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empowering teens

The Simple Way I Empower Teens in Therapy

Last week I was chatting with a teen client at the beginning of session and we slogged through the whole, “how’s the week been, what has your attention today” routine. Schoolwork is a recurring topic and I wanted to guide us to more empowering work that fosters a sense of self-knowledge and self-worth.


It’s not uncommon for me to hear comments like “just because I’m a teen doesn’t mean I don’t have valuable experience to share,” or “adults think that because I’m young, my problems aren’t real.” Dis-empowerment in this way leads to feeling of helplessness, low worth, frustration, confusion, and invalidation. Yikes! No wonder so many of our teens voice experiences of depression and anxiety.


Fortunately, it doesn’t always have to take extreme measures to turn this around and help our teens feel empowered. During therapy sessions, I have two simple words I like to use with teens that helps foster their knowledge, agency, and self-worth.


Those two words?


Teach me.


This teen loves yoga and running, so I asked her to teach me about postures as well as proper running technique. We stood up, pushed the furniture aside, and embarked on a conversation (as well as movement) that led us to the question “what would yoga say about enduring school? Or what would running tell you about it?” We practiced various poses and postures while she explained technique and positioning. I did my best to imitate her movement and grace.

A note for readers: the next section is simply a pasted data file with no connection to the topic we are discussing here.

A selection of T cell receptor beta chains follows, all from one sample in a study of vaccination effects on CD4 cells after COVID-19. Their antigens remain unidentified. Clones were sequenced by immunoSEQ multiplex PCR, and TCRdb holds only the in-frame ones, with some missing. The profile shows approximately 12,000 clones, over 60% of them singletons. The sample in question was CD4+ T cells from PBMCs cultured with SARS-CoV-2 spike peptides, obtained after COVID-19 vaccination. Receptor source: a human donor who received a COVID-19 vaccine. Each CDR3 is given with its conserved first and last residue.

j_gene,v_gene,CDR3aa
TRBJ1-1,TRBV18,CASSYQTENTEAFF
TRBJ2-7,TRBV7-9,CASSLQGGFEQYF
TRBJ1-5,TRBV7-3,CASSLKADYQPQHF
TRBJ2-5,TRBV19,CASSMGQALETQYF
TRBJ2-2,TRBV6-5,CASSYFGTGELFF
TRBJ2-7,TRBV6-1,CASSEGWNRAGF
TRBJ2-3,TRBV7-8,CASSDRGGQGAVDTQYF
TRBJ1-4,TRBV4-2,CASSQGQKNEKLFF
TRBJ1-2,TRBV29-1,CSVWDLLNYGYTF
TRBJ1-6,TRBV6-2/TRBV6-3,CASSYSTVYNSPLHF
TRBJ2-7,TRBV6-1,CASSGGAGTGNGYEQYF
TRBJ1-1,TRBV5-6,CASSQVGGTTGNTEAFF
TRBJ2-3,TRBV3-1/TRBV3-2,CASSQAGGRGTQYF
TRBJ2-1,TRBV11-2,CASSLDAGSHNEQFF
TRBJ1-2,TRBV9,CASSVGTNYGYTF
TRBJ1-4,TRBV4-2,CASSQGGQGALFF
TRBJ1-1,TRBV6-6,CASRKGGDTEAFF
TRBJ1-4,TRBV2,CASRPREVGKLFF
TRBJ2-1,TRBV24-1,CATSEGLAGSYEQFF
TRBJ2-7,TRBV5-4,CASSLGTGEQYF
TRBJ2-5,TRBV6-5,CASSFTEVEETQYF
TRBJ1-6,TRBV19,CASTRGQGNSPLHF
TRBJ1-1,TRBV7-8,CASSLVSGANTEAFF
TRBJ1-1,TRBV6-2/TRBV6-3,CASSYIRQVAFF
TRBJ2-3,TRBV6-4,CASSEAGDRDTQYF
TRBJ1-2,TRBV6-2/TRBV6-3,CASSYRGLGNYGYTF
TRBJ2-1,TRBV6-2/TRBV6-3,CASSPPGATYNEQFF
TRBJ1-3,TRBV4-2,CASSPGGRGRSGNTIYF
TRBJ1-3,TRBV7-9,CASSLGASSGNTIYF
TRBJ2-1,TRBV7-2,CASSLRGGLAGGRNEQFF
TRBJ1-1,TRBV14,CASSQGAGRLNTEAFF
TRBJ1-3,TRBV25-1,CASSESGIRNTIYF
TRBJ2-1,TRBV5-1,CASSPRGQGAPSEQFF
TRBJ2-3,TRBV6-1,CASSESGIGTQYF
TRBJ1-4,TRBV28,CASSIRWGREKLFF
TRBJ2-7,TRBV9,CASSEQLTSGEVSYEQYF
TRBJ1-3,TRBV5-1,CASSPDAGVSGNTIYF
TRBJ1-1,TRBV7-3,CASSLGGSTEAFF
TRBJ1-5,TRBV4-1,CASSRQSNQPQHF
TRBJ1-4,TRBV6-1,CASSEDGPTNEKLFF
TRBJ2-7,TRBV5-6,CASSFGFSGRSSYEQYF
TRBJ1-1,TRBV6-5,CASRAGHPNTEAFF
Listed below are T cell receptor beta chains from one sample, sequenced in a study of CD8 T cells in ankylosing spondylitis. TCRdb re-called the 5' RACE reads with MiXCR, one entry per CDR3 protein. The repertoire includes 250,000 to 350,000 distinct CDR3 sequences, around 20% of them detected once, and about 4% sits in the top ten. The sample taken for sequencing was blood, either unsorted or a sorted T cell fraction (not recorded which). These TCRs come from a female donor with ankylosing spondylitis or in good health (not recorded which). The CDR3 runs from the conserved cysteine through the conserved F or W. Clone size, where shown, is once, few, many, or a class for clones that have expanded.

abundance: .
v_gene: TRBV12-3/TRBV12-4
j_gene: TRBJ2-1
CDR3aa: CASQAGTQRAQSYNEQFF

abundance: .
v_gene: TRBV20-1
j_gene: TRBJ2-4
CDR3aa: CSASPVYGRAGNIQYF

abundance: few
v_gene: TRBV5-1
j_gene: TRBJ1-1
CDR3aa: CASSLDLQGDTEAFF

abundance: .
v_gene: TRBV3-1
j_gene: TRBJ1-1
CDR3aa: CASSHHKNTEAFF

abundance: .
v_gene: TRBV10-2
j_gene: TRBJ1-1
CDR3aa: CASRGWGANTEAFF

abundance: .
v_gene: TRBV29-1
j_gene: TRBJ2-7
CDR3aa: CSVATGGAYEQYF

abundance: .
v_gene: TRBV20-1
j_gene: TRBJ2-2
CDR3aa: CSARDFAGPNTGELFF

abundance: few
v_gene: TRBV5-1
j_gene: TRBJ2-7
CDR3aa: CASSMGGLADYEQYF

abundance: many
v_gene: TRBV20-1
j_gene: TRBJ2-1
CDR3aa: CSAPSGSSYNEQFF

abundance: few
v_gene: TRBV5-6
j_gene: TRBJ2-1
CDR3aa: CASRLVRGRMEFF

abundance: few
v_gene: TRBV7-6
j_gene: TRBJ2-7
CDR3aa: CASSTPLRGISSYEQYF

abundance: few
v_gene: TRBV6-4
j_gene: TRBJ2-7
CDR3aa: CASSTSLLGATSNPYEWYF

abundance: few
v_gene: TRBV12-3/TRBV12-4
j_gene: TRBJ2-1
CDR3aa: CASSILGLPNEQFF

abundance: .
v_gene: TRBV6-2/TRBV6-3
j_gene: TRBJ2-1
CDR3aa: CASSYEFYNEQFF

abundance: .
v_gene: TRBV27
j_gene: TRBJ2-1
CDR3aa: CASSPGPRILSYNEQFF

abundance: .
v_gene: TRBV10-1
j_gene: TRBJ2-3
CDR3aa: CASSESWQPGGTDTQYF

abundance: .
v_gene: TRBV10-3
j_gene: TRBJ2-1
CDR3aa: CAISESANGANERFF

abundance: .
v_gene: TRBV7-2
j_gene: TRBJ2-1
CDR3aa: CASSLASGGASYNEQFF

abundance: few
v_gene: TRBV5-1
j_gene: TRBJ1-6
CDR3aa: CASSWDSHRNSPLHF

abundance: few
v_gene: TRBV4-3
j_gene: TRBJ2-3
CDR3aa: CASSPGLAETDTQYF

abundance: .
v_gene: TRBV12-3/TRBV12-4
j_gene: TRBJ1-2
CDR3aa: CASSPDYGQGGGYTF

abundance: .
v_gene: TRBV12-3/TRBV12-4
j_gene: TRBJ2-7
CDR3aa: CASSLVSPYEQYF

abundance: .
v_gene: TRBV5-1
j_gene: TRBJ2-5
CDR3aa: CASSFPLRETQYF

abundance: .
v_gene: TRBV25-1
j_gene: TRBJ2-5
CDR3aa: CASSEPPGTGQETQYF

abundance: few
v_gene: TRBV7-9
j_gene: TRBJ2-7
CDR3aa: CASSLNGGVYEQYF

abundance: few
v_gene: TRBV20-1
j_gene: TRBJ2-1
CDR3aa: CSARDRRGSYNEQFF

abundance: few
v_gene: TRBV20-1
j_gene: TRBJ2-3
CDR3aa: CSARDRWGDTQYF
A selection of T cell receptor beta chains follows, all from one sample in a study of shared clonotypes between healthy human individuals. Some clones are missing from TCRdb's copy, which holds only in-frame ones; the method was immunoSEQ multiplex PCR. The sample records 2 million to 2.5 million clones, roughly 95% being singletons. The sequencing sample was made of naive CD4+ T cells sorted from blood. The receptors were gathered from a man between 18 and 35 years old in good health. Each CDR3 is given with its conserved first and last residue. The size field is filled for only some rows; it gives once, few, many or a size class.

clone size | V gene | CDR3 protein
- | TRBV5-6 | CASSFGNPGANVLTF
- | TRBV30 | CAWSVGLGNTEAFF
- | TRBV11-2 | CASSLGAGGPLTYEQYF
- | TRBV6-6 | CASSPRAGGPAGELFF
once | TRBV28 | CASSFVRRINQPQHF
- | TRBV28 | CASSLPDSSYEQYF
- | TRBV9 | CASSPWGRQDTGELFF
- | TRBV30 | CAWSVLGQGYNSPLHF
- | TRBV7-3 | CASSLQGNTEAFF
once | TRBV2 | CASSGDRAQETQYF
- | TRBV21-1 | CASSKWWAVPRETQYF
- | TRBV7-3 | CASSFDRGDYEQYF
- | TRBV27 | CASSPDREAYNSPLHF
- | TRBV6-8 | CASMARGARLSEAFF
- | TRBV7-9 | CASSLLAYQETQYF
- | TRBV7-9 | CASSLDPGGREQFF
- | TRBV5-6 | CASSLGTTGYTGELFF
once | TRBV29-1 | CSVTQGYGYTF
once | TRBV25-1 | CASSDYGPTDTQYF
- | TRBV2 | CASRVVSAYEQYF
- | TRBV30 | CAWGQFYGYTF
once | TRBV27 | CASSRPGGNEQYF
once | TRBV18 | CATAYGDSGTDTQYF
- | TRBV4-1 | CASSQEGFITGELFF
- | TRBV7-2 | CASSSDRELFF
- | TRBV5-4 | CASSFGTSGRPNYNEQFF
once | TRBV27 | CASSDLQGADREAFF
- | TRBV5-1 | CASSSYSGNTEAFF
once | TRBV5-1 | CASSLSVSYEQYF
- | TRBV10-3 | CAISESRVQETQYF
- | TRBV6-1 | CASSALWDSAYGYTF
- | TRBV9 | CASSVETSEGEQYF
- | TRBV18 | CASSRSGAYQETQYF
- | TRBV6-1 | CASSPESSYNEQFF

Having this teen share her knowledge with me, and specifically asking her to do so, said to her, I have knowledge and experience that I can share with others, they want to hear it, and it’s important.


When we consulted yoga and running for wisdom on how to endure and approach these issues with schoolwork, we found that she was already familiar with taking on these problems in other areas of her life. In fact, she could be considered an expert on some of them, and if other people were to consult her, she’d have the answers!


It all came down to two simple words that started an active, engaged conversation based in empowerment rather than problems: teach me.

To sign up for a counseling session with Megan, call us at 720-441-3714.

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